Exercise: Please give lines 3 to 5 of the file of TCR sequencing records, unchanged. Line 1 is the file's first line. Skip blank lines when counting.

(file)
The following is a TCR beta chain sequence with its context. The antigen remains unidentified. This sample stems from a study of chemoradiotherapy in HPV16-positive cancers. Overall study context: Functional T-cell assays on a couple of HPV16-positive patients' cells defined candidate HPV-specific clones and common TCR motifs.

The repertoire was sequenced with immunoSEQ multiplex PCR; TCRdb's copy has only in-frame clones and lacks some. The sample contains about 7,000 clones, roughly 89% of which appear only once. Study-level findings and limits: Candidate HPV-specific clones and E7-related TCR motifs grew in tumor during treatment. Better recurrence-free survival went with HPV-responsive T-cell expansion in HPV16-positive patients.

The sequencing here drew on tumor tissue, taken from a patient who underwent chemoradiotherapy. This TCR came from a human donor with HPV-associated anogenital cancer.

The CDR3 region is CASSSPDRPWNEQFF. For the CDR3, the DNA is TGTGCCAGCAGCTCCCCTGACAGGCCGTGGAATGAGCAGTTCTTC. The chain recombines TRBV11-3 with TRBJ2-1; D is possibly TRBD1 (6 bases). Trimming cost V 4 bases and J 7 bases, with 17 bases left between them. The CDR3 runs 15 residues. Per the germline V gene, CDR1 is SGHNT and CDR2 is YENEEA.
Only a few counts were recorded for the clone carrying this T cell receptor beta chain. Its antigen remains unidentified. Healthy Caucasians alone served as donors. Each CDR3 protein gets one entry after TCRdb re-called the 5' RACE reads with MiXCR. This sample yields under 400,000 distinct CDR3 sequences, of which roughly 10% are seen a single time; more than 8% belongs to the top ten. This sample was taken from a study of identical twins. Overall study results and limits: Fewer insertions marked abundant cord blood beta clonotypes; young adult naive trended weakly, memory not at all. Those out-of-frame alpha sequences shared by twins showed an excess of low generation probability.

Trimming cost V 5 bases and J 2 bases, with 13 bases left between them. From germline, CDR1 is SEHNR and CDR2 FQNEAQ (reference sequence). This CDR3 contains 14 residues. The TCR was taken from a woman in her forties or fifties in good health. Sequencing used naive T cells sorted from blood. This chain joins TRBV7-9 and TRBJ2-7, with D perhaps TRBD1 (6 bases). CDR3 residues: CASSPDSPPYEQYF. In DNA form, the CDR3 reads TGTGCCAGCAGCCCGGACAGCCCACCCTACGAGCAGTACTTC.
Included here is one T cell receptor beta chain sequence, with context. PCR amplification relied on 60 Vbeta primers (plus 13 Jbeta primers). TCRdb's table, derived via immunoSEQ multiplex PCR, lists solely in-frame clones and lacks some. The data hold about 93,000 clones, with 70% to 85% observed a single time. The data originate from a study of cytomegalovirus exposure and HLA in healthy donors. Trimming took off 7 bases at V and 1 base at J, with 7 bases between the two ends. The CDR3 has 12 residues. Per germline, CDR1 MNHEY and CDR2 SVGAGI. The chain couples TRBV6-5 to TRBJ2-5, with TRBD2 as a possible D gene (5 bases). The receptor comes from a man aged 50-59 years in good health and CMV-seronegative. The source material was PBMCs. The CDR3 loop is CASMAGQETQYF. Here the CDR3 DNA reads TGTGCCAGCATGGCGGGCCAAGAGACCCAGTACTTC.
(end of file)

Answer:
The sequencing here drew on tumor tissue, taken from a patient who underwent chemoradiotherapy. This TCR came from a human donor with HPV-associated anogenital cancer.

The CDR3 region is CASSSPDRPWNEQFF. For the CDR3, the DNA is TGTGCCAGCAGCTCCCCTGACAGGCCGTGGAATGAGCAGTTCTTC. The chain recombines TRBV11-3 with TRBJ2-1; D is possibly TRBD1 (6 bases). Trimming cost V 4 bases and J 7 bases, with 17 bases left between them. The CDR3 runs 15 residues. Per the germline V gene, CDR1 is SGHNT and CDR2 is YENEEA.
Only a few counts were recorded for the clone carrying this T cell receptor beta chain. Its antigen remains unidentified. Healthy Caucasians alone served as donors. Each CDR3 protein gets one entry after TCRdb re-called the 5' RACE reads with MiXCR. This sample yields under 400,000 distinct CDR3 sequences, of which roughly 10% are seen a single time; more than 8% belongs to the top ten. This sample was taken from a study of identical twins. Overall study results and limits: Fewer insertions marked abundant cord blood beta clonotypes; young adult naive trended weakly, memory not at all. Those out-of-frame alpha sequences shared by twins showed an excess of low generation probability.